Back Page: Vioxx Populi
Having served as associate commissioner at the agency responsible for regulating more than 30 percent of the US economy, I find the accusations that the FDA has a cavalier attitude toward safety to be untrue, unfair, unjust—and just plain revolting. It was only last year that Nobel Laureate Milton Friedman said FDA was "obsessed" with safety. And that "obsession" is rightly viewed as a badge of honor. At FDA, science rules, and safety is mission-critical.
Truth be told (because it's about time that it was), the circus surrounding the recall of Vioxx demonstrates three important things. The first (contrary to C-SPAN bloviating) is that the system works. The second is that the general public (along with some of our elected officials) doesn't understand how FDA works. And third, the twin terms of "safety" and "risk" need to be more clearly communicated to both physicians and patients.
Strange as it sounds, one of the reasons that the vox populi, which heretofore considered FDA to be the world's gold standard for safety and effectiveness, has morphed into the Vioxx Populi, is precisely because the system works—but is misunderstood.
Is there a drug safety problem? Is it systemic? Or are we simply coming up against the difficult fact that drugs have both benefits and risks, and that safety is in the eye of the beholder? Is it a problem that the most crucial, appropriate, and responsible arbiter of safety for both indicated and off-label usage is the prescribing physician? When it comes to patient trust, it shouldn't be a choice between politics and public health, but those battle lines are being drawn. Unfortunately, complex systems—even ones that work—make for bad media coverage, while simplistic, dramatic demagoguery makes for sexy headlines and potent fund-raising letters. As Winston Churchill said, "A fanatic is one who can't change his mind and won't change the subject." Responsible regulators and physicians can't afford that luxury.
Americans woke up on the morning of the Vioxx recall and were shocked to discover that drugs have risks. How was that allowed to happen!? Prior to the one for Vioxx, most drug recalls didn't affect the average American—but almost everyone knows someone on a COX-2 drug. So all of a sudden safety is a relative concept? When did that happen? Ignorance may be bliss, but it's also no excuse—particularly not for those who know (or should know) better. Churchill defined democracy as "the worst form of government except for all the others that have been tried." The same can be said for FDA.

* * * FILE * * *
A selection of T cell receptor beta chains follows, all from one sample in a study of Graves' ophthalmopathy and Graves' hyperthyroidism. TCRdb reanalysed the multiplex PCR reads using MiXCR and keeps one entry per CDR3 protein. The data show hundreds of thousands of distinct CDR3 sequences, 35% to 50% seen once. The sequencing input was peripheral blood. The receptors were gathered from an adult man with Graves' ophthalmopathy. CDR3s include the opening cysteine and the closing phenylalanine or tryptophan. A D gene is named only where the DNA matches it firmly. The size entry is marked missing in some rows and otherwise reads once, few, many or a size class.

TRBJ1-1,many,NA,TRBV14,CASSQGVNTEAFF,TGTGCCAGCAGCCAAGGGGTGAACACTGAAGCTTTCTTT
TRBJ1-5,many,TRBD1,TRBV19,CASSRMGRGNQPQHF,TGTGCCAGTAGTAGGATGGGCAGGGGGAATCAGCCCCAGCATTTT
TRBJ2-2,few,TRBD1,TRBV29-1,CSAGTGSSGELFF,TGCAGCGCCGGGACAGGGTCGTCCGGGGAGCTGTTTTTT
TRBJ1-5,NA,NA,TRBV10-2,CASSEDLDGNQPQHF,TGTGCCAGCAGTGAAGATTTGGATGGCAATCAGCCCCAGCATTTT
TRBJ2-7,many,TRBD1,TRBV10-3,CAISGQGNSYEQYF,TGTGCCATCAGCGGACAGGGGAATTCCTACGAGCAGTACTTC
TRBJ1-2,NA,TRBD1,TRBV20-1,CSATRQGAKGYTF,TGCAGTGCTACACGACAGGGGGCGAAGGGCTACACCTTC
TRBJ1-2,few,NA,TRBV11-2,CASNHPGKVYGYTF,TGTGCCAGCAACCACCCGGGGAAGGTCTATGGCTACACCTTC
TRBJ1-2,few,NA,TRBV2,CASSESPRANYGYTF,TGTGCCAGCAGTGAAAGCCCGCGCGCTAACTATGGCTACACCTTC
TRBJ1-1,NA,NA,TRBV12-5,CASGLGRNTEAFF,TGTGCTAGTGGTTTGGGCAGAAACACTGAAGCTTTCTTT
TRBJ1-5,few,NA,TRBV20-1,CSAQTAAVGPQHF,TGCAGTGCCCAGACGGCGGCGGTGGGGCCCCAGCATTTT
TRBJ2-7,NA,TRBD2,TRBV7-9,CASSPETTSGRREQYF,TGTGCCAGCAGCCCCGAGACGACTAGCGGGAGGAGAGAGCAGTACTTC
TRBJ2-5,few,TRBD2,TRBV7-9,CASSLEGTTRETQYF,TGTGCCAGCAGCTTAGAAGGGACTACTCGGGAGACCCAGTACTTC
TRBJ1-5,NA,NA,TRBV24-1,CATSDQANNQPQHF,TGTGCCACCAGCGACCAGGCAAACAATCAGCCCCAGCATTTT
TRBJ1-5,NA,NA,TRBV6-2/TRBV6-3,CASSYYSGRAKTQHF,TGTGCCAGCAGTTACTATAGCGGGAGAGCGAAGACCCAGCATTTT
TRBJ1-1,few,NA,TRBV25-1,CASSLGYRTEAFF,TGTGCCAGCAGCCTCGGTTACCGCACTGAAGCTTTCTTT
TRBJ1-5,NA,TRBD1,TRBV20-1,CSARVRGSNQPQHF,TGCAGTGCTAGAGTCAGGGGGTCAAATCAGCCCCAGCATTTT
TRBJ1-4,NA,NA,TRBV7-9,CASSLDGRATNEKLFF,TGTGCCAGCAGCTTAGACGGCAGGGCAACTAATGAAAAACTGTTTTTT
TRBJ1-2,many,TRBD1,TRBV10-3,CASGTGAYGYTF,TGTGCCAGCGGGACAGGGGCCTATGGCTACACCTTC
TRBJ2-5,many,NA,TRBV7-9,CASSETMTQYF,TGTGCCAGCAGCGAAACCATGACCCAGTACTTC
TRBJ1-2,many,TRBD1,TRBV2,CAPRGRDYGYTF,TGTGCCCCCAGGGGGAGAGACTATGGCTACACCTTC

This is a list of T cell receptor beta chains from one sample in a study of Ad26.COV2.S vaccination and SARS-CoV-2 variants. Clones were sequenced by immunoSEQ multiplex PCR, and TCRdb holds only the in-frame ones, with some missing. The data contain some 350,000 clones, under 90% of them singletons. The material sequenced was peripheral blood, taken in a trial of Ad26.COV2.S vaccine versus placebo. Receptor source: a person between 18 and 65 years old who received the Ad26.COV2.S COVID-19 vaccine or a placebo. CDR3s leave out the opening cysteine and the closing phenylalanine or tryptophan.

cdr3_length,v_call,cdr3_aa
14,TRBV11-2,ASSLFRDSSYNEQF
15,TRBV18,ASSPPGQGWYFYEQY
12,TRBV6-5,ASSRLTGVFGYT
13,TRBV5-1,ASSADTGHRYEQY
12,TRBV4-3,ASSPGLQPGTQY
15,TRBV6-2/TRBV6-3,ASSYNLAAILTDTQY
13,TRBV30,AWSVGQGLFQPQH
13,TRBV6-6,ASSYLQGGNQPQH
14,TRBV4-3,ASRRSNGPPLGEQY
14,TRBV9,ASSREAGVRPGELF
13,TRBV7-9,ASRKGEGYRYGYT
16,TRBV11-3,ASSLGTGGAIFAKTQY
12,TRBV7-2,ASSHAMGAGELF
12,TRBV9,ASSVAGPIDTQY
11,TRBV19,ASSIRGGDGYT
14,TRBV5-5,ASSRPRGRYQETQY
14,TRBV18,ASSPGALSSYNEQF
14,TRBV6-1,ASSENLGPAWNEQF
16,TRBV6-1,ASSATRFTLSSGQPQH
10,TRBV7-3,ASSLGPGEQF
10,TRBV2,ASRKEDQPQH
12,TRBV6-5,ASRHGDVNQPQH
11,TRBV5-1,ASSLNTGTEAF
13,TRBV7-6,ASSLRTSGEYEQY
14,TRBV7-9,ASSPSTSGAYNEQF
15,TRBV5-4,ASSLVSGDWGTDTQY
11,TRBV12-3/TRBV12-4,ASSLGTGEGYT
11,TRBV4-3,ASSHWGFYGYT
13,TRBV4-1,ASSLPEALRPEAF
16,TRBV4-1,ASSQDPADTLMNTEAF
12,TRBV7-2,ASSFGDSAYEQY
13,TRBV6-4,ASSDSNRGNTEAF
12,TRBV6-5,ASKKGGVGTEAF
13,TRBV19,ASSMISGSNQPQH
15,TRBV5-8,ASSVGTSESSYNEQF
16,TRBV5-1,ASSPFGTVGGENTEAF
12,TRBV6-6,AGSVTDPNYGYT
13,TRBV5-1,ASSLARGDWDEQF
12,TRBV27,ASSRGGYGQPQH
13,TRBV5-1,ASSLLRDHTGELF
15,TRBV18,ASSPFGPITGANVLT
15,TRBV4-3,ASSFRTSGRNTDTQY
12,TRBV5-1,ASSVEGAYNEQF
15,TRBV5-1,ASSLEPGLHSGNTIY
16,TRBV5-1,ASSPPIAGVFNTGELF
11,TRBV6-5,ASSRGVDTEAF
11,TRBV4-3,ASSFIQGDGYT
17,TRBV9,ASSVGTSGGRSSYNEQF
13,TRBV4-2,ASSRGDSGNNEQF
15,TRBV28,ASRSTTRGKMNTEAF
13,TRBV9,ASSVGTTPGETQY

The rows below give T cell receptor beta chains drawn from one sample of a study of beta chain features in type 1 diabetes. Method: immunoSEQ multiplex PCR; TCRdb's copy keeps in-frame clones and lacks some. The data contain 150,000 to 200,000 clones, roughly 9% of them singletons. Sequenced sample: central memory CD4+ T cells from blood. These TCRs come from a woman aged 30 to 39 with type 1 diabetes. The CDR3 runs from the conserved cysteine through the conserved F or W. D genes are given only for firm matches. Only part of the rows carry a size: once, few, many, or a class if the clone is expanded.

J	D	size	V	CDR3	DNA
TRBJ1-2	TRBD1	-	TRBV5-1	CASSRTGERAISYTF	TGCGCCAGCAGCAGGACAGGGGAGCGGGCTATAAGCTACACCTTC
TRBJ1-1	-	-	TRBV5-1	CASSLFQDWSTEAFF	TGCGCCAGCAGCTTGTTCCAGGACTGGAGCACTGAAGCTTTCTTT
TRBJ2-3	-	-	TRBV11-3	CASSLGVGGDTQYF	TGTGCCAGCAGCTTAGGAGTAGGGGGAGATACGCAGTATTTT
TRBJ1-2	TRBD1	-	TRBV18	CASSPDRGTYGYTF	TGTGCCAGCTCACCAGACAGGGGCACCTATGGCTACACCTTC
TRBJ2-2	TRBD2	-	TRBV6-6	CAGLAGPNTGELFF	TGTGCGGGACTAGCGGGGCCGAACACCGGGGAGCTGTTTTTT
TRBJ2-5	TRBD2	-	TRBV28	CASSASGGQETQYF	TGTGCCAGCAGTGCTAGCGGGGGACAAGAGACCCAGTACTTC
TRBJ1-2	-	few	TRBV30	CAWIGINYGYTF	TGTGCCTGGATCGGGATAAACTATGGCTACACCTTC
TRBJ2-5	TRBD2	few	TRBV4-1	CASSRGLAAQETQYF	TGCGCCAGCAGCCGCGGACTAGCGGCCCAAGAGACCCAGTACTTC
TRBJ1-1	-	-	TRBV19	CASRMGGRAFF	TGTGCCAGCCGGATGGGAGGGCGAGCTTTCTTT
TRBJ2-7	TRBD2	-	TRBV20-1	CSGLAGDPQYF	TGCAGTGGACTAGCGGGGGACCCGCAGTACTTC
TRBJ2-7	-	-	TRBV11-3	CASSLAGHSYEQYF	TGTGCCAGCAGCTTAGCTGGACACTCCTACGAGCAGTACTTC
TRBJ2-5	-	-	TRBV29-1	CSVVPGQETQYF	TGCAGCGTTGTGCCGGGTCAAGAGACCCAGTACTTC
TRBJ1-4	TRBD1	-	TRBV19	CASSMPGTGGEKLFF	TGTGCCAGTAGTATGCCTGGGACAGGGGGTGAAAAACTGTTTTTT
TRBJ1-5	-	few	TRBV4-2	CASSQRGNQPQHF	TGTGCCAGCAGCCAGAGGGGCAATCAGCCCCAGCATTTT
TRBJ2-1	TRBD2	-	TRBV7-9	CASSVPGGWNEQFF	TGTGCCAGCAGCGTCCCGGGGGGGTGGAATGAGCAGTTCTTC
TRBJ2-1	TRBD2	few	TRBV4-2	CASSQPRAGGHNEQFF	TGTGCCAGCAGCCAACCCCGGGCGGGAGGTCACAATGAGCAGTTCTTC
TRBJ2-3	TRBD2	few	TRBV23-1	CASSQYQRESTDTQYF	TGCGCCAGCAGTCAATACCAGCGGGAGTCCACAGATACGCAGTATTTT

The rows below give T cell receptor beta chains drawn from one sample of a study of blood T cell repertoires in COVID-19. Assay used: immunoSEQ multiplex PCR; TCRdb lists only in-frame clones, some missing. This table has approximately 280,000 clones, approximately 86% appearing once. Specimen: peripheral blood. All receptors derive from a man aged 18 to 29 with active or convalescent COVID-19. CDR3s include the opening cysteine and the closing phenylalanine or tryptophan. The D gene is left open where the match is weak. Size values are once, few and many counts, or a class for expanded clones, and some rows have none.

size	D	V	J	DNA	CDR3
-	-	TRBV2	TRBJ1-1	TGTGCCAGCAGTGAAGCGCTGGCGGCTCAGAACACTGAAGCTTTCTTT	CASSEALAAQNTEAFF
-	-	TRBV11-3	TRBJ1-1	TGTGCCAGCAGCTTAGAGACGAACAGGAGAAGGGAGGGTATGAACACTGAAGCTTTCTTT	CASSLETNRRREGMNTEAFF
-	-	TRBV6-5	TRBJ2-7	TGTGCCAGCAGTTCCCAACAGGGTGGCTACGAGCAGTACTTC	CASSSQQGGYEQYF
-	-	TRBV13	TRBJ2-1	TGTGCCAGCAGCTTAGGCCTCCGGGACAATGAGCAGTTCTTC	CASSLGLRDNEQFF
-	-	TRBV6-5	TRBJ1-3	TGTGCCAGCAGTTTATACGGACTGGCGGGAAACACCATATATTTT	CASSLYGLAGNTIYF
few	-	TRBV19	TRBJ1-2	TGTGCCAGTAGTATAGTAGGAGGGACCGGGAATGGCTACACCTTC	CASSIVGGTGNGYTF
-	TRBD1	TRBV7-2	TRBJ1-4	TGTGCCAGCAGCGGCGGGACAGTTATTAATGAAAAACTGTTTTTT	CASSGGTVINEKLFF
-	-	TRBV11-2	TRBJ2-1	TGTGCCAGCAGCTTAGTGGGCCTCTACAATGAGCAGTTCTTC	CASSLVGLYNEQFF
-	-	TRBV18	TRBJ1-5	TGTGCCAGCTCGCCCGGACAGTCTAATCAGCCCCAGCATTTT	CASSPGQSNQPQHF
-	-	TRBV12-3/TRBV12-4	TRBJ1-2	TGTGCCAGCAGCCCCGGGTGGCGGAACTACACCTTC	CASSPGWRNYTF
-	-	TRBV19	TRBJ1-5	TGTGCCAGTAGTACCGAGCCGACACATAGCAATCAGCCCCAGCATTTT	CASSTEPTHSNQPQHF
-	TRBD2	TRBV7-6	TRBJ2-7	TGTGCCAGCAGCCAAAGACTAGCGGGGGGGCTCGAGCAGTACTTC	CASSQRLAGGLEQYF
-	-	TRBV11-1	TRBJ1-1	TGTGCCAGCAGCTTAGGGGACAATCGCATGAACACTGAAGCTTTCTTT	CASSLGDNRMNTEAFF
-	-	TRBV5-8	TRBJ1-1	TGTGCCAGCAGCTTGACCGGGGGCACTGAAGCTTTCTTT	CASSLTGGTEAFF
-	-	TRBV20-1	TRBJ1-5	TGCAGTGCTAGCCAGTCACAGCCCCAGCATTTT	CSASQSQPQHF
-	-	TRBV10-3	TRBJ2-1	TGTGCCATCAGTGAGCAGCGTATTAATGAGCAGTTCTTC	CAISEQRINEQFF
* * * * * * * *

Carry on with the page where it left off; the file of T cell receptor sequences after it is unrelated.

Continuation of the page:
And, as if on cue, a congressional inquiry, a disgruntled employee qua whistle blower, a press corps smelling blood in the water, tort lawyers throwing blood in the water, and a cry to reform FDA! Only in America.
There's an apt Japanese proverb that bears repeating: "Don't fix the blame. Fix the problem." Unfortunately, the recent FDA-bashing isn't about making things better. It's about making headlines, making money, settling old scores, and generally pursuing various agendas—none of which is designed to "make drugs safer."
Could FDA do a better job on drug safety? Of course. The goals are to always make things better, to move forward, to find new and innovative ways to advance the public health. But that would take more money and more authority—both of which must come from Congressional legislation, and neither of which is pending.
The real problem is that industry and FDA have done such a terrific job ensuring that drugs are safe and effective that the American public views "safe" as meaning "100 percent safe." It's certainly flattering, but it will forever be a path rather than a destination. For those calling on FDA to do a "better" job, four words: show me the money.
Department of Nostalgia "You can be too safe. Overcaution can be just as deadly as undercaution. It's just that victims of overcaution tend to be invisible. . . . Overcaution is the FDA's politically preferred error." —Walter E. Williams in Consumer Comments, Jan.-Feb. 1995
Peter J. Pitts is senior fellow, healthcare studies, at the Pacific Research Institute and senior VP, health affairs, at Manning, Selvage & Lee.
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